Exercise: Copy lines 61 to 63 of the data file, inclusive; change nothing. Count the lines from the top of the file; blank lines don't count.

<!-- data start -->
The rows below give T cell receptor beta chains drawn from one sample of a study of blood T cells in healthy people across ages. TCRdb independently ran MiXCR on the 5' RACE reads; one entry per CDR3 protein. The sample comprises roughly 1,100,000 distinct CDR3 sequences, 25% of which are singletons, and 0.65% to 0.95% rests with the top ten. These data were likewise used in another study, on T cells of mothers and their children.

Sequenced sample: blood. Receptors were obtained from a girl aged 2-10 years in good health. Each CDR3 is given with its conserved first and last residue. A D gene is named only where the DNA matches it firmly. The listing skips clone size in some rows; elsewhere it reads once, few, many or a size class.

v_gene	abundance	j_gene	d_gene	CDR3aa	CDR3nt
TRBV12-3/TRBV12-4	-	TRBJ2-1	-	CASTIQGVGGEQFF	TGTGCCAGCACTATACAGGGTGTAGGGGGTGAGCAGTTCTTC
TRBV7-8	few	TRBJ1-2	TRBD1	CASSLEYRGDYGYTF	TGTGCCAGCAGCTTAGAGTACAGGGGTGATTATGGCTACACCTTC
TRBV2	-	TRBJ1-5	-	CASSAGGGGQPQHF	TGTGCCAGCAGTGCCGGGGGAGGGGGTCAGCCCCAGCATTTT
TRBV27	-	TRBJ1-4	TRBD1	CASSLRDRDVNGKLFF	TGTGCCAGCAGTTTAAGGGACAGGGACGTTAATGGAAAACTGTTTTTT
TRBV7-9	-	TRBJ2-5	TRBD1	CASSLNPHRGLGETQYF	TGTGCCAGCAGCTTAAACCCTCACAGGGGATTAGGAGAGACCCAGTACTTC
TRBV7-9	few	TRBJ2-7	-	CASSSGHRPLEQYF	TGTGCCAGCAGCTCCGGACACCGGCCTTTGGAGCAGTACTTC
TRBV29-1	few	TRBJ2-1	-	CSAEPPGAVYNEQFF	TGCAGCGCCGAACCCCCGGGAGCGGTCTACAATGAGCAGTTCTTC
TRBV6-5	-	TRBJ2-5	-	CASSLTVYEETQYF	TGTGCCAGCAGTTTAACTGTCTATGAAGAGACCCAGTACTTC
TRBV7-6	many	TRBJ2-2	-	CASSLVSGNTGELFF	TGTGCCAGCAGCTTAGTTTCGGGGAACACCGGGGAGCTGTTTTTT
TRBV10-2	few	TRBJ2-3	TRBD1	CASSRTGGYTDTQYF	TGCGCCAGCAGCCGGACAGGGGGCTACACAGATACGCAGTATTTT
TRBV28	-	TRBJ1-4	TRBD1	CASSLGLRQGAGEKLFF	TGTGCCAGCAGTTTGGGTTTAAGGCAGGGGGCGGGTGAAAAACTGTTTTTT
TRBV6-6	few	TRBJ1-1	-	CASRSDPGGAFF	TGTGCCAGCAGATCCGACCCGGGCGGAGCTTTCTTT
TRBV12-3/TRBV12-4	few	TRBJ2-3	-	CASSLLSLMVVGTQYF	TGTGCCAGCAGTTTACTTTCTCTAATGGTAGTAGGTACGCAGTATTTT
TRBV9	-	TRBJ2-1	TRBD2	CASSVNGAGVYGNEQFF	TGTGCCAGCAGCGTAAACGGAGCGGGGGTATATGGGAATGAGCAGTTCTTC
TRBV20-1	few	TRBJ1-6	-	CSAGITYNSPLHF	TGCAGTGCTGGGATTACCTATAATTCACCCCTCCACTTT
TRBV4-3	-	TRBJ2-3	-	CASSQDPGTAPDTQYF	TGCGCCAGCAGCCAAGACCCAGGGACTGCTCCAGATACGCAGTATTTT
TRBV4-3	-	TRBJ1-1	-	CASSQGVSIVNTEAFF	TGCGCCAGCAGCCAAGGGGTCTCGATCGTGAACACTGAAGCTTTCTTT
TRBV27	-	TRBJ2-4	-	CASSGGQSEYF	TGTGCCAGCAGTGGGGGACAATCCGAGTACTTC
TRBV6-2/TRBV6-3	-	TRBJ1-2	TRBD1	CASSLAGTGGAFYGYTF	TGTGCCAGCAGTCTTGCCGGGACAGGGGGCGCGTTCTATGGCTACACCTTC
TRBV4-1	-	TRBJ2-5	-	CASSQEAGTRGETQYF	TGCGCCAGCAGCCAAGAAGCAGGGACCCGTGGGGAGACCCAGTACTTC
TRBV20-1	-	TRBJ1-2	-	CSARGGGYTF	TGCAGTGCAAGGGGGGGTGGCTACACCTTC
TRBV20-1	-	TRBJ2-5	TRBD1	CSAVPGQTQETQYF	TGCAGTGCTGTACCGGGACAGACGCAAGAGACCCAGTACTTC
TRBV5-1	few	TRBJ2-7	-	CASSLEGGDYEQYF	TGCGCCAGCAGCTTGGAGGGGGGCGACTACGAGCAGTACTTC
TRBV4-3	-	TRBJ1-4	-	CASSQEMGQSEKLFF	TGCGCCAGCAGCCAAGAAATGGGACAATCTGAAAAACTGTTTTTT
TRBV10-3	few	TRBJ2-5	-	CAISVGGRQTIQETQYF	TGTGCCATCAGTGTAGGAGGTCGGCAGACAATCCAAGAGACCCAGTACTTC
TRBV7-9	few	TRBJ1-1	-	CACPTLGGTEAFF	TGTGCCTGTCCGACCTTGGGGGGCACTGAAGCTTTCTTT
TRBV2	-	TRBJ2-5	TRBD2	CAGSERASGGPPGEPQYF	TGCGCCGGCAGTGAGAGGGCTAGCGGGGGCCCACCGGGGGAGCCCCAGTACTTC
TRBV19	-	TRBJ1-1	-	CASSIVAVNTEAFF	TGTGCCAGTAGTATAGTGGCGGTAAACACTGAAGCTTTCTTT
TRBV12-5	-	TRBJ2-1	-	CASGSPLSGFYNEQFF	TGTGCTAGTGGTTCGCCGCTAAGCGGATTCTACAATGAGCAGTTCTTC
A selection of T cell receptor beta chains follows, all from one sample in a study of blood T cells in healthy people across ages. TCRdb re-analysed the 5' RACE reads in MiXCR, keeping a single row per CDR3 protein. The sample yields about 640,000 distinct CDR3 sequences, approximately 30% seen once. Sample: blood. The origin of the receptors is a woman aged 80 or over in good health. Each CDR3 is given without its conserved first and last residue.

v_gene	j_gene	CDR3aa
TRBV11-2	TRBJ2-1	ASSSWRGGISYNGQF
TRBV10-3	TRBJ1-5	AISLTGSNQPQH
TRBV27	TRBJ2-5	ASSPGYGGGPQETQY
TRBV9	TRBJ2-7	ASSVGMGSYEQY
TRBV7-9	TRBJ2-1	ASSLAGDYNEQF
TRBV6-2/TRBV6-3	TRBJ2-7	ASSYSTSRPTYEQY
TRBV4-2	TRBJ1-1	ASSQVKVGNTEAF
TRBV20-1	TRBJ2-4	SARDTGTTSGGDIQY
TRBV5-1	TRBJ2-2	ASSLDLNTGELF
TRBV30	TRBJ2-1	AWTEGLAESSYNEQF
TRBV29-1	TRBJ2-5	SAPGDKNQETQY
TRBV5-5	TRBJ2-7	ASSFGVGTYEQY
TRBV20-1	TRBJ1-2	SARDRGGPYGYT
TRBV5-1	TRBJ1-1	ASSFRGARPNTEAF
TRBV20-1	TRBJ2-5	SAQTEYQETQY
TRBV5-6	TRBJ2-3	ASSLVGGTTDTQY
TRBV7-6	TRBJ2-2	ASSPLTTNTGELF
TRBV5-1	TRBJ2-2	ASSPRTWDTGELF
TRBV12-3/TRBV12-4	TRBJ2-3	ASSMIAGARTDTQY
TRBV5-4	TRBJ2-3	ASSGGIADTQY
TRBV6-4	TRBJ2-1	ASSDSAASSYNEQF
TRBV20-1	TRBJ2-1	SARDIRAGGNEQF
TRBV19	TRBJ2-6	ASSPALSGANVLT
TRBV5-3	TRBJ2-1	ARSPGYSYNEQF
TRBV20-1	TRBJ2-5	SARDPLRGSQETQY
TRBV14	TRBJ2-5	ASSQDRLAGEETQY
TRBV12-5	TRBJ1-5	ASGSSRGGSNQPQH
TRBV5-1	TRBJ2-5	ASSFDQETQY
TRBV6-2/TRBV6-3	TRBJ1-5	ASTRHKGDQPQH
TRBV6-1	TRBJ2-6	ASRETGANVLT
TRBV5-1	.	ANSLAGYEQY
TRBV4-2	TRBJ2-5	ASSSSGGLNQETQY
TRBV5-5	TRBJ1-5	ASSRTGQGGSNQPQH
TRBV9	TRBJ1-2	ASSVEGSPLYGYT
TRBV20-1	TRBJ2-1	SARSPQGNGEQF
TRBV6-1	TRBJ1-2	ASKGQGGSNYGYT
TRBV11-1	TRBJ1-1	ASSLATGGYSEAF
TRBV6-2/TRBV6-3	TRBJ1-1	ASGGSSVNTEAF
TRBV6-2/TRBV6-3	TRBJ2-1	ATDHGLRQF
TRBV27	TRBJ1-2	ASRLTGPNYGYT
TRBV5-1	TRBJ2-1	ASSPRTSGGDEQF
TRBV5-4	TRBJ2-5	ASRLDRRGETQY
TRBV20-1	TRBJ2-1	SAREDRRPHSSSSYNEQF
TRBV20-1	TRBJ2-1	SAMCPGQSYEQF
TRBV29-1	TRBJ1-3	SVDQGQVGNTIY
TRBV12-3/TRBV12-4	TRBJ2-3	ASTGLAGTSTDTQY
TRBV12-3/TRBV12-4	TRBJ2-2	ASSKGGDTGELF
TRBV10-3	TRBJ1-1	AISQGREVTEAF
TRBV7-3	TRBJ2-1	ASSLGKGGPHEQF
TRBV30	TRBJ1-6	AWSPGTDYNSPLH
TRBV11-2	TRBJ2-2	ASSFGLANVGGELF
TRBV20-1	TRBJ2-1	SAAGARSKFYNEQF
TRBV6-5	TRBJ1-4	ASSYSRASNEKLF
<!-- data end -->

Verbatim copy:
TRBV12-5	TRBJ1-5	ASGSSRGGSNQPQH
TRBV5-1	TRBJ2-5	ASSFDQETQY
TRBV6-2/TRBV6-3	TRBJ1-5	ASTRHKGDQPQH